Hoping to make shopping small the next big thing

Boutique curator mixes maker and mall culture to bring hipster cool to the suburbs

Bob Wooley
bwooley@coloradocommunitymedia.com
Posted 1/31/21

The economy has been battered almost everywhere by the COVID-19 crisis. Unemployment is high. Some retailers and restaurants have been shuttered. But for Karli Millspaugh, owner of the Makers Market …

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Hoping to make shopping small the next big thing

Boutique curator mixes maker and mall culture to bring hipster cool to the suburbs

Posted

The economy has been battered almost everywhere by the COVID-19 crisis. Unemployment is high. Some retailers and restaurants have been shuttered.

But for Karli Millspaugh, owner of the Makers Market stores in the Southwest Plaza and Park Meadows shopping malls, the shutdowns and cutbacks caused by the coronavirus pandemic were a challenge she chose to meet head-on.

“Here’s the interesting thing about me: I don’t take no for an answer very well,” Millspaugh said.

She said when the pandemic hit she didn’t have a website, infrastructure for shipping, or anything, really, to help her navigate the online sales that would be necessary to keep her businesses afloat. But with 150 merchant vendors with booths in her stores and 28 employees counting on her, she had to dive right in, making things happen fast.

The Makers Market stores, and her first retail venture, Curate, are concepts based on antique malls, but instead of buildings full of antiques and collectables, vendors sell artisan, handcrafted goods, with food, clothing, jewelry and everything in-between creating a vibrant, eclectic mix of items to attract shoppers. She said the concept is in line with the times, as social media and websites like Etsy spotlight shopping small and supporting independent craftspeople.

Millspaugh came to own the businesses through what the kids these days would call her side hustle. 

“I actually started as a vendor myself, refinishing furniture and selling it at places like the Paris Street Market in Aspen Grove,” she said. “People starting asking about where my brick and mortar was, so I started researching places I could sell on a more regular basis.”

Millspaugh said she found a couple of small stores in Littleton that matched her concept, but neither were a great fit. She soon turned her attention to Unlisted Market in Littleton, got a booth, eventually offering the marketing and promotion skills she used in her full-time day job, to the owner. Before long, she became a partner in Unlisted, and in 2019 took over ownership, changing the location and the name, to what is now, Curate, located in Centennial.

The Makers Market stores had been running since 2015, and Millspaugh took ownership of them in January of 2020, bringing this story back to where it started. 

March 16, 2020, is a date Millspaugh remembers well. That’s the day she had to close her stores due to the COVID-19 regulations affecting nonessential businesses. Curate was closed for nearly two months, the Park Meadows Makers Market location was shut down for about 10 weeks and her Southwest Plaza location wasn’t able to reopen for almost three months — an eternity in the life of a retail store.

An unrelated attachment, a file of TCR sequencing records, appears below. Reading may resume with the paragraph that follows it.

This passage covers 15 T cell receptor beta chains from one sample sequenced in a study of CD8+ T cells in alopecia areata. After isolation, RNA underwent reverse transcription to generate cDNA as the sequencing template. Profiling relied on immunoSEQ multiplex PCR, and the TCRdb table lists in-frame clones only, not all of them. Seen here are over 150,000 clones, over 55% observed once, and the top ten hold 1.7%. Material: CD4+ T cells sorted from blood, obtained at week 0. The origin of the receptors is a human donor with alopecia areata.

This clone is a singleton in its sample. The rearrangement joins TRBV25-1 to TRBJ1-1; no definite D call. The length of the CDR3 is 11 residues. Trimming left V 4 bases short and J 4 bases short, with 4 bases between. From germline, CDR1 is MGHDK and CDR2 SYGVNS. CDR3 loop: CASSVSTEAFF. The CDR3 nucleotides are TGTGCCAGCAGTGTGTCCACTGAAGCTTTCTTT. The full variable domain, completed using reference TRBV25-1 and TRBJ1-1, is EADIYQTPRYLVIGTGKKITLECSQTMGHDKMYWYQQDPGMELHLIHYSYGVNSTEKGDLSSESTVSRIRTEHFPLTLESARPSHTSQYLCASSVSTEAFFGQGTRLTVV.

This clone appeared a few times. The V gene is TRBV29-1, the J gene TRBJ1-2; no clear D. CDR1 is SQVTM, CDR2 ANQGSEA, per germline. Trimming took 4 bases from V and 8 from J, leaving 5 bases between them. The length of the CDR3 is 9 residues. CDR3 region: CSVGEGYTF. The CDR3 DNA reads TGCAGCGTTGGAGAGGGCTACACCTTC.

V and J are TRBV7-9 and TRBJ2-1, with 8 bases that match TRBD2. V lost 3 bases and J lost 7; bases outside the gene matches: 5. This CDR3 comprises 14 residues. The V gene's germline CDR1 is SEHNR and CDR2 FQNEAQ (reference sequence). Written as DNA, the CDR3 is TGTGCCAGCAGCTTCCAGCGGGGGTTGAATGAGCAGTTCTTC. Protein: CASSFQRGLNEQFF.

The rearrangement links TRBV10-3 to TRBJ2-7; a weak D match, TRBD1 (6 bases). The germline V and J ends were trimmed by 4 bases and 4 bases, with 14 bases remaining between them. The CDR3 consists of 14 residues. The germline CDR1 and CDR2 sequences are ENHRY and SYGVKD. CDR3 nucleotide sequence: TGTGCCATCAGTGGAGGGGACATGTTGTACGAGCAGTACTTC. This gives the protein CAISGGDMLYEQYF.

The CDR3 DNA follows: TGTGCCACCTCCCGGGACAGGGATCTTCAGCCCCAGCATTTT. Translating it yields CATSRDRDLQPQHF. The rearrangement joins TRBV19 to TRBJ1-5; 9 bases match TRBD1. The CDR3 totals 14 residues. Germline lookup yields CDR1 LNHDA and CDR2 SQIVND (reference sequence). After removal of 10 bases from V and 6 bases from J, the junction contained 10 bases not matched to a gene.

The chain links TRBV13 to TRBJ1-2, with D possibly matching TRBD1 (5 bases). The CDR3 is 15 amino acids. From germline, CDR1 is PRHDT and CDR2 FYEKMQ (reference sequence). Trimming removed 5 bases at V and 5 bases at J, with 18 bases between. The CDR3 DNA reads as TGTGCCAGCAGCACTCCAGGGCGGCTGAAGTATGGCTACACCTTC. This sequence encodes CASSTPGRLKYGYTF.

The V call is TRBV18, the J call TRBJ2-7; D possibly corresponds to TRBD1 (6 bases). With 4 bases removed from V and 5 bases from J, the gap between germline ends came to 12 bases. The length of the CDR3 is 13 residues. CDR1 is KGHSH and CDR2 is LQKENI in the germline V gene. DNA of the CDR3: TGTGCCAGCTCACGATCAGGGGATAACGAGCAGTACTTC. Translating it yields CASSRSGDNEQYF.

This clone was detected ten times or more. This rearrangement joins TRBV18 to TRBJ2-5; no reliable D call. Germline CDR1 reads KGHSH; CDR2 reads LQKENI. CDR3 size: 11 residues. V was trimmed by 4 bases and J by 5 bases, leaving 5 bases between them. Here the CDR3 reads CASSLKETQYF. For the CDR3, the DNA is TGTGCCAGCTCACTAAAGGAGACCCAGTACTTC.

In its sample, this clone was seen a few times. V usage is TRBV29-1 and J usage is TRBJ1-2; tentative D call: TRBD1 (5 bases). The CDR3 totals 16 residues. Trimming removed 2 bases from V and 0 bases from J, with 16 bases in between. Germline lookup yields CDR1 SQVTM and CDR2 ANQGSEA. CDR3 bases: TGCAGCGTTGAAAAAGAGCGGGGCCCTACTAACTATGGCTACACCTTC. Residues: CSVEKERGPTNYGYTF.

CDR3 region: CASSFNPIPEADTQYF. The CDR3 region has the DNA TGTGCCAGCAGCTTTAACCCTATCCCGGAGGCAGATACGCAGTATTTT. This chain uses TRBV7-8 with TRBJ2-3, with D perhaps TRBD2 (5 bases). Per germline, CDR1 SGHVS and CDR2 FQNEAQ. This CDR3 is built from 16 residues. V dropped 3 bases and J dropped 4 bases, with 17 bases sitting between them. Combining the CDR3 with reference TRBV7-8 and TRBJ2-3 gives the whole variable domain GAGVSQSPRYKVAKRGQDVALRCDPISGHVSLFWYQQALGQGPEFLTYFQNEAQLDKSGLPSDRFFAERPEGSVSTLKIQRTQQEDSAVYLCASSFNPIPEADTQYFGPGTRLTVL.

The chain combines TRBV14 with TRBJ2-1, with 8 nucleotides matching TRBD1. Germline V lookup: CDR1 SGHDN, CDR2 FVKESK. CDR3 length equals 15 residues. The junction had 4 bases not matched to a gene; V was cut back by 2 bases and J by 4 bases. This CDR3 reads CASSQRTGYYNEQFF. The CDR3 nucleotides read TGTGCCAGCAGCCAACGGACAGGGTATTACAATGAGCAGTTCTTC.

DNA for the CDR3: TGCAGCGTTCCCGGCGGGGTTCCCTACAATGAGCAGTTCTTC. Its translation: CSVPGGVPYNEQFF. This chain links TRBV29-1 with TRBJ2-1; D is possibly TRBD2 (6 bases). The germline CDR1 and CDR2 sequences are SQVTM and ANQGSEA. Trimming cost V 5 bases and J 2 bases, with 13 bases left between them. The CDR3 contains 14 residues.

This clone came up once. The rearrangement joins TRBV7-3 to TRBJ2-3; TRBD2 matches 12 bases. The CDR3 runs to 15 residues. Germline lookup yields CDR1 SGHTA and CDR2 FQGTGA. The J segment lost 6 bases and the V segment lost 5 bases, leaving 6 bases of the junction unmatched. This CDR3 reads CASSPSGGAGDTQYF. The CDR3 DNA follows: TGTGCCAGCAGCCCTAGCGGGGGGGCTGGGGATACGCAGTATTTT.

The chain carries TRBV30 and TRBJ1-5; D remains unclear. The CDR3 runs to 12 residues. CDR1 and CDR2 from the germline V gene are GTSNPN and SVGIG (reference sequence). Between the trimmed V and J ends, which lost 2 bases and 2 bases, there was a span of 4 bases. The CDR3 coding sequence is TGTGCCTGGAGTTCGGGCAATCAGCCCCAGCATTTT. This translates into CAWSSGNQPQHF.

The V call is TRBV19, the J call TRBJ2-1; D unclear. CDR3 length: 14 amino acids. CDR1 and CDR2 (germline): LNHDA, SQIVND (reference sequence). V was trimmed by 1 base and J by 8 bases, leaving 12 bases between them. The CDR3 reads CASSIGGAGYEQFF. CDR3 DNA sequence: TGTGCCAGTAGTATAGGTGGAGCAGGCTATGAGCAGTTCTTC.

But thanks to her ability to roll with the punches the virus threw at her small chain of stores, Millspaugh has been able to survive, and even thrive, in the current atmosphere. Launching a program called Curate Care Packages allowed her not only to keep her rent paid, but just as important to her, to extend a lifeline to her merchant vendors. The idea was simple — use her vendors’ merchandise to offer customers curated gift packages, with items specially chosen by Millspaugh. The care packages are offered at different price points and so far they’ve shipped more than 2,000 of them.

According to Millspaugh, the care packages and the Paycheck Protection Program loan she was able to get might have been the difference between riding out the storm and closing the doors on the business for good. In fact, she said online sales of care packages have been so popular that she plans to keep offering them indefinitely. They may have even given some of her vendors a boost in income that’s allowing them to surpass pre-pandemic revenues. She said approximately 10% of her vendors have struggled to keep going, even as she was able to offer free or discounted rent during the shutdowns. But overall, business is good and there’s a six- to 18-month wait list to get a vendor spot in one of her locations.

Millspaugh’s husband, Brent, has even left his former accounting career to help her run the businesses full-time. It’s been so busy she long ago had to give up on her furniture-refinishing biz.

“My talent and skill set were needed in other aspects, to help make this business thrive for all of our vendors,” she said.

As for the future, Millspaugh plans to continue honing her curating skills, which include placing the right vendor in the right location, when a rare opening comes up, opening workshops to help people find their inner-artisan and figuring out the right marketing magic to spread the word to shoppers who want to support small, locally owned businesses offering boutique products they won’t find anywhere else.

“I love looking for new ways to approach things,” she said. “One of the vendors said he admires my ability to try new things to see if one will stick. I just can’t wait for more of those moments.”

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